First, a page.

Analysis of a SANT-domain protein controlling organ size uniformity in Arabidopsis sepal development
One of the major questions of developmental biology is how the plant cells decide when to stop growing and dividing to ensure a correctly sized organ. Although many genes that regulate cell division, growth, and plant hormones have been found to influence organ size (Power and Lenhard, 2012), the mechanism that senses size and tells the organ to stop growing remains unknown. Arabidopsis thaliana is a useful model because its flower size is mostly invariant to environmental conditions, which allows an analysis of genetic controls behind organ size without environmental variability. To understand how A. thaliana controls organ size, we identified a mutant with variable sepal size. Size of both wild type and mutant sepals were compared using statistical analysis to characterize the phenotype. We also fused the SANT domain protein with the glucocorticoid receptor to create an inducible system, which will be used for RNA-sequencing to identify downstream genes targeted by the SANT-domain protein. By investigating the role of this gene, we can gain a better understanding of the sensing and controlling organ size uniformity.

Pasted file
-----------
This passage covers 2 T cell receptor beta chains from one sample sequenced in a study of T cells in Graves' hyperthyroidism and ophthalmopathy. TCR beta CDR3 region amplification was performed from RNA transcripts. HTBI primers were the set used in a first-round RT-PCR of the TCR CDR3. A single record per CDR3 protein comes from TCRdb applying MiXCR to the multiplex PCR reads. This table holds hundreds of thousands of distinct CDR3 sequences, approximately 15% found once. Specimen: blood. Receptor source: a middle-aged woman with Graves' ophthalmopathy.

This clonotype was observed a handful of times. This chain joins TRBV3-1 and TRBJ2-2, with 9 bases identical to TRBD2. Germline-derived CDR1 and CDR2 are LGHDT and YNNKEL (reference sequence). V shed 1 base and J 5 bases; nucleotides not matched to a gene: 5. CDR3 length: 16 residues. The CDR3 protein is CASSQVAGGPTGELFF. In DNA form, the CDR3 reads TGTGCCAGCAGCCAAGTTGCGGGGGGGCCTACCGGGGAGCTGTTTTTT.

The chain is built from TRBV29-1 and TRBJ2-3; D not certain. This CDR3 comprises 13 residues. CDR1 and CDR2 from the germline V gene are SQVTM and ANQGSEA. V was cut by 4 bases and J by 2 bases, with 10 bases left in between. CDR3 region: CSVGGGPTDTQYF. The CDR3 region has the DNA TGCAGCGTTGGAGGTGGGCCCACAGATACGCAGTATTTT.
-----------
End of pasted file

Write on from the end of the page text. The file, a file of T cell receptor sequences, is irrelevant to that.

My PGRP internship experience gave me the opportunity to explore genetic and molecular approaches to solving questions in developmental biology, which is very different from my organismal background. Although initially I found myself on a steep learning curve, I have gained a deeper understanding about mechanisms behind plant development and how the use of a model system can further scientific knowledge on organ size sensing. I also learned the importance of imaging and modeling to understand how plants grow in time and space. After interacting with my PI, mentor, and other scientists in the lab, I have learned that science is not only a truly collaborative effort but also one that fosters problem solving and creativity. I am grateful to the program for providing me the resources to learn more about graduate school programs, current and relevant scientific issues being explored, and the field of bioinformatics.